In Ukraine, Russia has been exploiting social media as a weapon of war for years.
In a sweeping ban announced in May, Ukrainian officials banned Russian internet search engines, including Yandex, as well as popular Russian social media sites such as VKontakte, which millions of Ukrainians used.
The ban prompted some pushback from Ukrainians, who used these sites for many daily tasks and for social reasons. But Ukrainian officials insisted the sites posed a national security threat, which warranted the free speech trade-off.
Also in May, Ukraine banned commercially available Russian software, including anti-virus software from Moscow-based Kaspersky Lab—the same company U.S. officials now say was used as a Trojan horse for Russian intelligence agencies to steal classified information from the U.S. government.
“The risk that the Russian government, whether acting on its own or in collaboration with Kaspersky, could capitalize on access provided by Kaspersky products to compromise federal information and information systems directly implicates U.S. national security,” the Department of Homeland Security said in a Sept. 13 statement posted to its website.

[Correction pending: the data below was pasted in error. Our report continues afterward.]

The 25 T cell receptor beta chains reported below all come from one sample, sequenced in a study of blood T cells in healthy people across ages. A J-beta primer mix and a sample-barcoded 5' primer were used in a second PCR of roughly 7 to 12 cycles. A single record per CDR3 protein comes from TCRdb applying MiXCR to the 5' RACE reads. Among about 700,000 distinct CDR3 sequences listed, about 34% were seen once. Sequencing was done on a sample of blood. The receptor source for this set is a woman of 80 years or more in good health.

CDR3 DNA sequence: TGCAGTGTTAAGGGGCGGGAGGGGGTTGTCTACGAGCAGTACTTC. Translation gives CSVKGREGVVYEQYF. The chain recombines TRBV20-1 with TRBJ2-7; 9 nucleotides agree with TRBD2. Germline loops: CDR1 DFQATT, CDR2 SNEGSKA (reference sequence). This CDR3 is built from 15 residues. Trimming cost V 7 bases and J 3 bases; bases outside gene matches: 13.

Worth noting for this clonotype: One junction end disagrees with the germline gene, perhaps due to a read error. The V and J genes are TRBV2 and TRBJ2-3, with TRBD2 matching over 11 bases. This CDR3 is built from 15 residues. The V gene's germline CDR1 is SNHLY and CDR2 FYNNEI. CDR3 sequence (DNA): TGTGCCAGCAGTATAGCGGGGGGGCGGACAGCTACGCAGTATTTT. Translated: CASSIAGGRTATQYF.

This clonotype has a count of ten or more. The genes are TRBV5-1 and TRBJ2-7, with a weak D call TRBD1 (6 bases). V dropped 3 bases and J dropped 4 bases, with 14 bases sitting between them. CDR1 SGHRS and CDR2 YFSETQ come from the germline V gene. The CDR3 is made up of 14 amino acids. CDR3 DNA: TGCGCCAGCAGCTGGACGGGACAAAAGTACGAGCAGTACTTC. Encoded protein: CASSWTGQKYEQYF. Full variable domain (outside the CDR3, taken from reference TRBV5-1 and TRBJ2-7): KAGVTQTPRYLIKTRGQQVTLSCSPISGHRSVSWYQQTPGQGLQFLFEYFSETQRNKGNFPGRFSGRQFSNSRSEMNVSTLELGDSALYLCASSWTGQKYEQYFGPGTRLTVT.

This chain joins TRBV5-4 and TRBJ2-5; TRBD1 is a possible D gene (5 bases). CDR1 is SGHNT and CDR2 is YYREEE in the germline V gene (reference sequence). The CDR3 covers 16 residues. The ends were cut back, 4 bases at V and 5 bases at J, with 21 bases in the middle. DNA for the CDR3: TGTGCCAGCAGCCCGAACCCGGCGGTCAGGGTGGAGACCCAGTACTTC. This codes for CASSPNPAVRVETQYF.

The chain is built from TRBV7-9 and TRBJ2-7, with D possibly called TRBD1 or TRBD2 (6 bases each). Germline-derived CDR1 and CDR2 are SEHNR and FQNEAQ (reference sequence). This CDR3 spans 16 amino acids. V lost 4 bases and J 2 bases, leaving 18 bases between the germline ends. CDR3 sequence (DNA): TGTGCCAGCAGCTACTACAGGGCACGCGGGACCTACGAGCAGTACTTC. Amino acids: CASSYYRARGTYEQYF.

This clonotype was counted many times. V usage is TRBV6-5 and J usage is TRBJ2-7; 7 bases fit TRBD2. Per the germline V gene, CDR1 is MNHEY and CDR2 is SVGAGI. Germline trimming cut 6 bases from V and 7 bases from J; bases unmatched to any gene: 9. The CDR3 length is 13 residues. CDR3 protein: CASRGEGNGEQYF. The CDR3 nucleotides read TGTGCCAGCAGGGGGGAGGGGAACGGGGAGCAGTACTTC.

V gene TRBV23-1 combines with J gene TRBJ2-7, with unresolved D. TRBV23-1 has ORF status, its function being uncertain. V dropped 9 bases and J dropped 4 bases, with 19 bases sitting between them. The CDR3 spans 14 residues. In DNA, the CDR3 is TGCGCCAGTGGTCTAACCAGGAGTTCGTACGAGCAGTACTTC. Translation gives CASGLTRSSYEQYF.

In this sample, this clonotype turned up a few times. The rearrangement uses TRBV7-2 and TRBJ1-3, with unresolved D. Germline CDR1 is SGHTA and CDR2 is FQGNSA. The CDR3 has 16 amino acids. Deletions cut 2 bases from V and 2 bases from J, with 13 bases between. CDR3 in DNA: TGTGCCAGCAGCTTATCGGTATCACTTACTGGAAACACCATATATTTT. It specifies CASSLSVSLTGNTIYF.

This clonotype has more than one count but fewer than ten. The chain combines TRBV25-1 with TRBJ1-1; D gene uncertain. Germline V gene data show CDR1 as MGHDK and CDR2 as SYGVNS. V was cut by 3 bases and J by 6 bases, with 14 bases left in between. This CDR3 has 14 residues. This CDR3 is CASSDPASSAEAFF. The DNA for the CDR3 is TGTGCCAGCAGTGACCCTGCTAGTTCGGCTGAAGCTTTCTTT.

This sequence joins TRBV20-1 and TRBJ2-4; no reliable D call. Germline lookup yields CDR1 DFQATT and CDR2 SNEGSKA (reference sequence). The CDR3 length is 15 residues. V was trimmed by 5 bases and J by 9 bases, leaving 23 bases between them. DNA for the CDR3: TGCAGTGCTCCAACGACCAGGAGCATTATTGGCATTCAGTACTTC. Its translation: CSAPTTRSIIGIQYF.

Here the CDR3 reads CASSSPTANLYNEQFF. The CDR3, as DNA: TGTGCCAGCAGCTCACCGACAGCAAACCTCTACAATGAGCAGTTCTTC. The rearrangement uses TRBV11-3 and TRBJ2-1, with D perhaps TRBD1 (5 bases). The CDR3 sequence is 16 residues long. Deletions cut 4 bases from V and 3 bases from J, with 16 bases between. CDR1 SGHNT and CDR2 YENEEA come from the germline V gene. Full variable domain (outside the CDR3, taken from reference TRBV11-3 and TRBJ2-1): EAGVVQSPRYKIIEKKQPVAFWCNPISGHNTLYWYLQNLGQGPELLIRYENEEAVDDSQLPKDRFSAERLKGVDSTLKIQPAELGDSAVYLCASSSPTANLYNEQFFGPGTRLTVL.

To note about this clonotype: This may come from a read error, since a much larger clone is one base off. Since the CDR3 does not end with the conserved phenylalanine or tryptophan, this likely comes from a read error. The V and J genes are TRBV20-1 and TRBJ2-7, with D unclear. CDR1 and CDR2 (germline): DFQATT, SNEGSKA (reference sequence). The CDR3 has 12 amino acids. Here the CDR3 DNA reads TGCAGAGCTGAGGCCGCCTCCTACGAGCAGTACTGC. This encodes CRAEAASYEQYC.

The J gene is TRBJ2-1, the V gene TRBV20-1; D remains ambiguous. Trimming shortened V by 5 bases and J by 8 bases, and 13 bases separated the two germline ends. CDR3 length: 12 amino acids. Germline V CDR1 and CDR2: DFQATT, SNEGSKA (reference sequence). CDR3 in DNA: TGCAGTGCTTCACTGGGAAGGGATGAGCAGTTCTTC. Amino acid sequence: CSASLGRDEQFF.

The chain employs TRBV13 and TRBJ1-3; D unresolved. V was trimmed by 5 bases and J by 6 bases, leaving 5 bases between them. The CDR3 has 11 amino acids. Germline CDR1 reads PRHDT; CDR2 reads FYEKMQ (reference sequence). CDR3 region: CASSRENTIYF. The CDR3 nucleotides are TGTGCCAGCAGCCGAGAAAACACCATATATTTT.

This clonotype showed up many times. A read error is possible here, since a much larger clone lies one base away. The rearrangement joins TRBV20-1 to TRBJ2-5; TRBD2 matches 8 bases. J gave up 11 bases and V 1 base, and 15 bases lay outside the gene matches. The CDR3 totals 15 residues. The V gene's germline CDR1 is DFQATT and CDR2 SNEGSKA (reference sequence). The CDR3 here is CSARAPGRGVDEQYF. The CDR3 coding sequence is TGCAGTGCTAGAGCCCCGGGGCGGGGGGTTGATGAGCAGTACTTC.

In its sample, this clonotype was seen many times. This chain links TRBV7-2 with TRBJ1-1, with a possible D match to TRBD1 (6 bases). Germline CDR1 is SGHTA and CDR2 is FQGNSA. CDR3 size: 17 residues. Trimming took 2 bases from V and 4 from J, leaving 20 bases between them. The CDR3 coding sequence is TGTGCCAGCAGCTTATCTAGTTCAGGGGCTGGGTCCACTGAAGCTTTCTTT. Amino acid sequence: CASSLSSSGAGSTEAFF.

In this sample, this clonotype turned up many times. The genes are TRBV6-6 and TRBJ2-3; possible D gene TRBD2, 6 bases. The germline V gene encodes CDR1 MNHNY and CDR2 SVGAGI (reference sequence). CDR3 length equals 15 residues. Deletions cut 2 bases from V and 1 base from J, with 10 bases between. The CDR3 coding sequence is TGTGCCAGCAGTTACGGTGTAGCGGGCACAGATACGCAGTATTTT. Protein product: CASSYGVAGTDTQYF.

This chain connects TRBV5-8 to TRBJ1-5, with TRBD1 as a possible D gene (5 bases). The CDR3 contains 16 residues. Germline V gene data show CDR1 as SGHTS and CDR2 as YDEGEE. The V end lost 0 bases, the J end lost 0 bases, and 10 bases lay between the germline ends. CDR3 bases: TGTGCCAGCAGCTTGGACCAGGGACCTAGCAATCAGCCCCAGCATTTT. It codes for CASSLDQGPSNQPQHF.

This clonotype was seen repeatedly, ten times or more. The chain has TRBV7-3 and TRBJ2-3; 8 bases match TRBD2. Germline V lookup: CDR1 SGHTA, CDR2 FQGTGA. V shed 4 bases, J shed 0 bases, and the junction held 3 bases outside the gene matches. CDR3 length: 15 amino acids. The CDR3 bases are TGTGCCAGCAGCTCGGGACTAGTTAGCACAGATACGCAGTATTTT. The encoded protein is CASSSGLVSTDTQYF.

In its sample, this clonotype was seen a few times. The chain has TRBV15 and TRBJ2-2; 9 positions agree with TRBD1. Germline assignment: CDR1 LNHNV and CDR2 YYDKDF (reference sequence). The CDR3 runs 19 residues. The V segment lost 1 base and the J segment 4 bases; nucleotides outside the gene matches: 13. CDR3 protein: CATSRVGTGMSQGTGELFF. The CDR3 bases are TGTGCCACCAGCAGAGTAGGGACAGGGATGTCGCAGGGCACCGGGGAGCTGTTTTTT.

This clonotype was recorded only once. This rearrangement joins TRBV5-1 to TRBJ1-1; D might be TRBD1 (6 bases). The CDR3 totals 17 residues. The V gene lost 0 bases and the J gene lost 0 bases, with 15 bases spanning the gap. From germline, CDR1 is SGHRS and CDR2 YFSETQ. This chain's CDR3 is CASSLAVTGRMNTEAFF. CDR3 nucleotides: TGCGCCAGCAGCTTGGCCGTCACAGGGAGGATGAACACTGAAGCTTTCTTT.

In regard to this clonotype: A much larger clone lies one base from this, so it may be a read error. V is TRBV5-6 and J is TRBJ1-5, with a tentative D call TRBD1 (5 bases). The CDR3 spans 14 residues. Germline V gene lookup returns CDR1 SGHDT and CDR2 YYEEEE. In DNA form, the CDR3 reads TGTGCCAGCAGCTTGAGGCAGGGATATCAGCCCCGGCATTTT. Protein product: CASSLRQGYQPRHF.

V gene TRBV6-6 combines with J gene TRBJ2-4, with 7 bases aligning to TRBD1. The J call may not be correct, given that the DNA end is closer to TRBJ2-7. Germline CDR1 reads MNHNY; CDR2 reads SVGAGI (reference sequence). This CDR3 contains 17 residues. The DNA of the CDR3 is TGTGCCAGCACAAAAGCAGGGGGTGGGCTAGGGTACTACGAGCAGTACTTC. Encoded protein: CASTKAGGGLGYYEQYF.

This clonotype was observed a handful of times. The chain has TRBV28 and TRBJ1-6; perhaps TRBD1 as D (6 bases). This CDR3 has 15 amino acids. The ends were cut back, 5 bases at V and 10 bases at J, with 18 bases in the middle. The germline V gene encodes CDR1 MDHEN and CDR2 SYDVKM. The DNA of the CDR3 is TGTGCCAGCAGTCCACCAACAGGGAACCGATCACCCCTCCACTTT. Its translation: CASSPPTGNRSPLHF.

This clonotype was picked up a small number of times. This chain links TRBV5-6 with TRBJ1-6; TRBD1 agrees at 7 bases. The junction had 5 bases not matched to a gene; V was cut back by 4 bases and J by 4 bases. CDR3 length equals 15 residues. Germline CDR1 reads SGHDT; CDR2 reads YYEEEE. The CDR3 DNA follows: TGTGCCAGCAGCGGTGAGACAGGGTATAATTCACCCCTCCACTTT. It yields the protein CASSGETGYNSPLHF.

U.S. intelligence officials said Russian intelligence services had modified anti-virus software from Kaspersky Lab to clandestinely search computers around the world for classified U.S. government documents and top-secret information.
“Possessing a worldwide deployment of sensors may be too great a temptation for any country’s intelligence service to ignore, and Kaspersky may have been forced into a quiet business partnership with the Russian government,” Geers, the NATO cybersecurity specialist, said.
Similarly, news reports recently detailed how Russian military forces have been targeting the smartphones of NATO troops to gather intelligence.
Ukrainian soldiers in the eastern war zone have long been advised by their leaders not to turn on their smartphones while in the war zone. Russian forces reportedly have used the cell signals emitting from Ukrainian soldiers’ phones to target its artillery.
And for years Ukrainian soldiers have reported receiving death threats and demands for their surrender from their enemies over cellphone text messages.
Journalism has been one of Russia’s most lethal weapons against Ukraine.